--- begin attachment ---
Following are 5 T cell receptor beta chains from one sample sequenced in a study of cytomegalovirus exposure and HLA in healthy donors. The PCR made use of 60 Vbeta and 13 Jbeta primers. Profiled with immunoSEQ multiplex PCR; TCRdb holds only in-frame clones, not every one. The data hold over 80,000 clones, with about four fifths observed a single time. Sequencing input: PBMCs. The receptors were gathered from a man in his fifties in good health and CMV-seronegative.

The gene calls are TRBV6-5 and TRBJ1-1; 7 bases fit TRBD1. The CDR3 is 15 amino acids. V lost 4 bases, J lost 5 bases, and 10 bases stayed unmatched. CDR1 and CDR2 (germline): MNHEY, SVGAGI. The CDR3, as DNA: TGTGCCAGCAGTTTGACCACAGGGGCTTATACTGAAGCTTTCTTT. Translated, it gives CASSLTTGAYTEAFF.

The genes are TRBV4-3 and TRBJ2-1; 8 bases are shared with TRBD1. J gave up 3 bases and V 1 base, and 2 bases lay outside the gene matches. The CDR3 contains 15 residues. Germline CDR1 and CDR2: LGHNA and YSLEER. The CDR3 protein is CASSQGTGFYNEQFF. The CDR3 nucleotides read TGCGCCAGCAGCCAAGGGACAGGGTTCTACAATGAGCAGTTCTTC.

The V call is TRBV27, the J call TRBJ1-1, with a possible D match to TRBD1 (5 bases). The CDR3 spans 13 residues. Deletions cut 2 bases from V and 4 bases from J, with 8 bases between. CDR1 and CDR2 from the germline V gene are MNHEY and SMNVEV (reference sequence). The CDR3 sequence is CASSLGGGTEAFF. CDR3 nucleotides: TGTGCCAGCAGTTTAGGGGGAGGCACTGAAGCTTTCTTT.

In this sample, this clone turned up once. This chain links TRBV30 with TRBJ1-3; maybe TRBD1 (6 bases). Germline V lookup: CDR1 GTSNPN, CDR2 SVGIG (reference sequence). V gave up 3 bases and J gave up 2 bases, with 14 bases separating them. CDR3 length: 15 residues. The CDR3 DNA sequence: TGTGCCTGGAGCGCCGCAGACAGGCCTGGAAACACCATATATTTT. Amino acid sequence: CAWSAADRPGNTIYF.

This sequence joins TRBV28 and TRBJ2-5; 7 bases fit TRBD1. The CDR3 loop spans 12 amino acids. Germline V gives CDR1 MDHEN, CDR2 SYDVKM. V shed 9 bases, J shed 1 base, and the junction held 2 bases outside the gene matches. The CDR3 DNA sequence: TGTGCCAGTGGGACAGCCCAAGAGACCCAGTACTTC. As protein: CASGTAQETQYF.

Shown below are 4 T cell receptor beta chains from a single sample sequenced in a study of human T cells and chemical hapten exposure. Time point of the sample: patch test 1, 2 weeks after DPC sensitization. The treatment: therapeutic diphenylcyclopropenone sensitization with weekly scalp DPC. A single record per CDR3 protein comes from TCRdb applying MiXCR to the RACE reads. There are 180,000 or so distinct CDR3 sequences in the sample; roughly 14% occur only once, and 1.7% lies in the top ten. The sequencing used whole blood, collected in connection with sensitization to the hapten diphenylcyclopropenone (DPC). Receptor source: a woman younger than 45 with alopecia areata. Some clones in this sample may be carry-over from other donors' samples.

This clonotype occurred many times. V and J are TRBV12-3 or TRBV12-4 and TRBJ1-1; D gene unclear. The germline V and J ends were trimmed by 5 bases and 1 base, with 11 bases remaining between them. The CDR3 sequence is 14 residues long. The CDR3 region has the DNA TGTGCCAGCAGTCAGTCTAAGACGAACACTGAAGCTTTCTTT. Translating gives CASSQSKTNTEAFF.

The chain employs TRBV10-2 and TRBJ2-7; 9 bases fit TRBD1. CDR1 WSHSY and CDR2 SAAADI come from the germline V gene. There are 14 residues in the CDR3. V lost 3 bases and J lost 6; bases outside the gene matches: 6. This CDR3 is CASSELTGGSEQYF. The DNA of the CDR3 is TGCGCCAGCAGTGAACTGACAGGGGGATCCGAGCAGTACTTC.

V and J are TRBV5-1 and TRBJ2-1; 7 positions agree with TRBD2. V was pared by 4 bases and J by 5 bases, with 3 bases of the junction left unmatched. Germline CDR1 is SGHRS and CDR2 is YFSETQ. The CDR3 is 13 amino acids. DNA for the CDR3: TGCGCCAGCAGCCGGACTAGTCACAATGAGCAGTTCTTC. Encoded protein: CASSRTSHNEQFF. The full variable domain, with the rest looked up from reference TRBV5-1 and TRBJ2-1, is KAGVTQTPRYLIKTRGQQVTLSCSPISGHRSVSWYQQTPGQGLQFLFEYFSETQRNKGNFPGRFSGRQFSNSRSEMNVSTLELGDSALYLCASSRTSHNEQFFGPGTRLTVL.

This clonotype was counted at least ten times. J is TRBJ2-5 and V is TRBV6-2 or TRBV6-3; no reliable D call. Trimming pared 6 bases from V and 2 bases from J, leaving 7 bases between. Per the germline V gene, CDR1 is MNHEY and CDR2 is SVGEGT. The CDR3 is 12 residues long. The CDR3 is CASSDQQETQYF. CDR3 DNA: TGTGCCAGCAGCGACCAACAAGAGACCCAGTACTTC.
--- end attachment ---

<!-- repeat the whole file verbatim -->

Following are 5 T cell receptor beta chains from one sample sequenced in a study of cytomegalovirus exposure and HLA in healthy donors. The PCR made use of 60 Vbeta and 13 Jbeta primers. Profiled with immunoSEQ multiplex PCR; TCRdb holds only in-frame clones, not every one. The data hold over 80,000 clones, with about four fifths observed a single time. Sequencing input: PBMCs. The receptors were gathered from a man in his fifties in good health and CMV-seronegative.

The gene calls are TRBV6-5 and TRBJ1-1; 7 bases fit TRBD1. The CDR3 is 15 amino acids. V lost 4 bases, J lost 5 bases, and 10 bases stayed unmatched. CDR1 and CDR2 (germline): MNHEY, SVGAGI. The CDR3, as DNA: TGTGCCAGCAGTTTGACCACAGGGGCTTATACTGAAGCTTTCTTT. Translated, it gives CASSLTTGAYTEAFF.

The genes are TRBV4-3 and TRBJ2-1; 8 bases are shared with TRBD1. J gave up 3 bases and V 1 base, and 2 bases lay outside the gene matches. The CDR3 contains 15 residues. Germline CDR1 and CDR2: LGHNA and YSLEER. The CDR3 protein is CASSQGTGFYNEQFF. The CDR3 nucleotides read TGCGCCAGCAGCCAAGGGACAGGGTTCTACAATGAGCAGTTCTTC.

The V call is TRBV27, the J call TRBJ1-1, with a possible D match to TRBD1 (5 bases). The CDR3 spans 13 residues. Deletions cut 2 bases from V and 4 bases from J, with 8 bases between. CDR1 and CDR2 from the germline V gene are MNHEY and SMNVEV (reference sequence). The CDR3 sequence is CASSLGGGTEAFF. CDR3 nucleotides: TGTGCCAGCAGTTTAGGGGGAGGCACTGAAGCTTTCTTT.

In this sample, this clone turned up once. This chain links TRBV30 with TRBJ1-3; maybe TRBD1 (6 bases). Germline V lookup: CDR1 GTSNPN, CDR2 SVGIG (reference sequence). V gave up 3 bases and J gave up 2 bases, with 14 bases separating them. CDR3 length: 15 residues. The CDR3 DNA sequence: TGTGCCTGGAGCGCCGCAGACAGGCCTGGAAACACCATATATTTT. Amino acid sequence: CAWSAADRPGNTIYF.

This sequence joins TRBV28 and TRBJ2-5; 7 bases fit TRBD1. The CDR3 loop spans 12 amino acids. Germline V gives CDR1 MDHEN, CDR2 SYDVKM. V shed 9 bases, J shed 1 base, and the junction held 2 bases outside the gene matches. The CDR3 DNA sequence: TGTGCCAGTGGGACAGCCCAAGAGACCCAGTACTTC. As protein: CASGTAQETQYF.

Shown below are 4 T cell receptor beta chains from a single sample sequenced in a study of human T cells and chemical hapten exposure. Time point of the sample: patch test 1, 2 weeks after DPC sensitization. The treatment: therapeutic diphenylcyclopropenone sensitization with weekly scalp DPC. A single record per CDR3 protein comes from TCRdb applying MiXCR to the RACE reads. There are 180,000 or so distinct CDR3 sequences in the sample; roughly 14% occur only once, and 1.7% lies in the top ten. The sequencing used whole blood, collected in connection with sensitization to the hapten diphenylcyclopropenone (DPC). Receptor source: a woman younger than 45 with alopecia areata. Some clones in this sample may be carry-over from other donors' samples.

This clonotype occurred many times. V and J are TRBV12-3 or TRBV12-4 and TRBJ1-1; D gene unclear. The germline V and J ends were trimmed by 5 bases and 1 base, with 11 bases remaining between them. The CDR3 sequence is 14 residues long. The CDR3 region has the DNA TGTGCCAGCAGTCAGTCTAAGACGAACACTGAAGCTTTCTTT. Translating gives CASSQSKTNTEAFF.

The chain employs TRBV10-2 and TRBJ2-7; 9 bases fit TRBD1. CDR1 WSHSY and CDR2 SAAADI come from the germline V gene. There are 14 residues in the CDR3. V lost 3 bases and J lost 6; bases outside the gene matches: 6. This CDR3 is CASSELTGGSEQYF. The DNA of the CDR3 is TGCGCCAGCAGTGAACTGACAGGGGGATCCGAGCAGTACTTC.

V and J are TRBV5-1 and TRBJ2-1; 7 positions agree with TRBD2. V was pared by 4 bases and J by 5 bases, with 3 bases of the junction left unmatched. Germline CDR1 is SGHRS and CDR2 is YFSETQ. The CDR3 is 13 amino acids. DNA for the CDR3: TGCGCCAGCAGCCGGACTAGTCACAATGAGCAGTTCTTC. Encoded protein: CASSRTSHNEQFF. The full variable domain, with the rest looked up from reference TRBV5-1 and TRBJ2-1, is KAGVTQTPRYLIKTRGQQVTLSCSPISGHRSVSWYQQTPGQGLQFLFEYFSETQRNKGNFPGRFSGRQFSNSRSEMNVSTLELGDSALYLCASSRTSHNEQFFGPGTRLTVL.

This clonotype was counted at least ten times. J is TRBJ2-5 and V is TRBV6-2 or TRBV6-3; no reliable D call. Trimming pared 6 bases from V and 2 bases from J, leaving 7 bases between. Per the germline V gene, CDR1 is MNHEY and CDR2 is SVGEGT. The CDR3 is 12 residues long. The CDR3 is CASSDQQETQYF. CDR3 DNA: TGTGCCAGCAGCGACCAACAAGAGACCCAGTACTTC.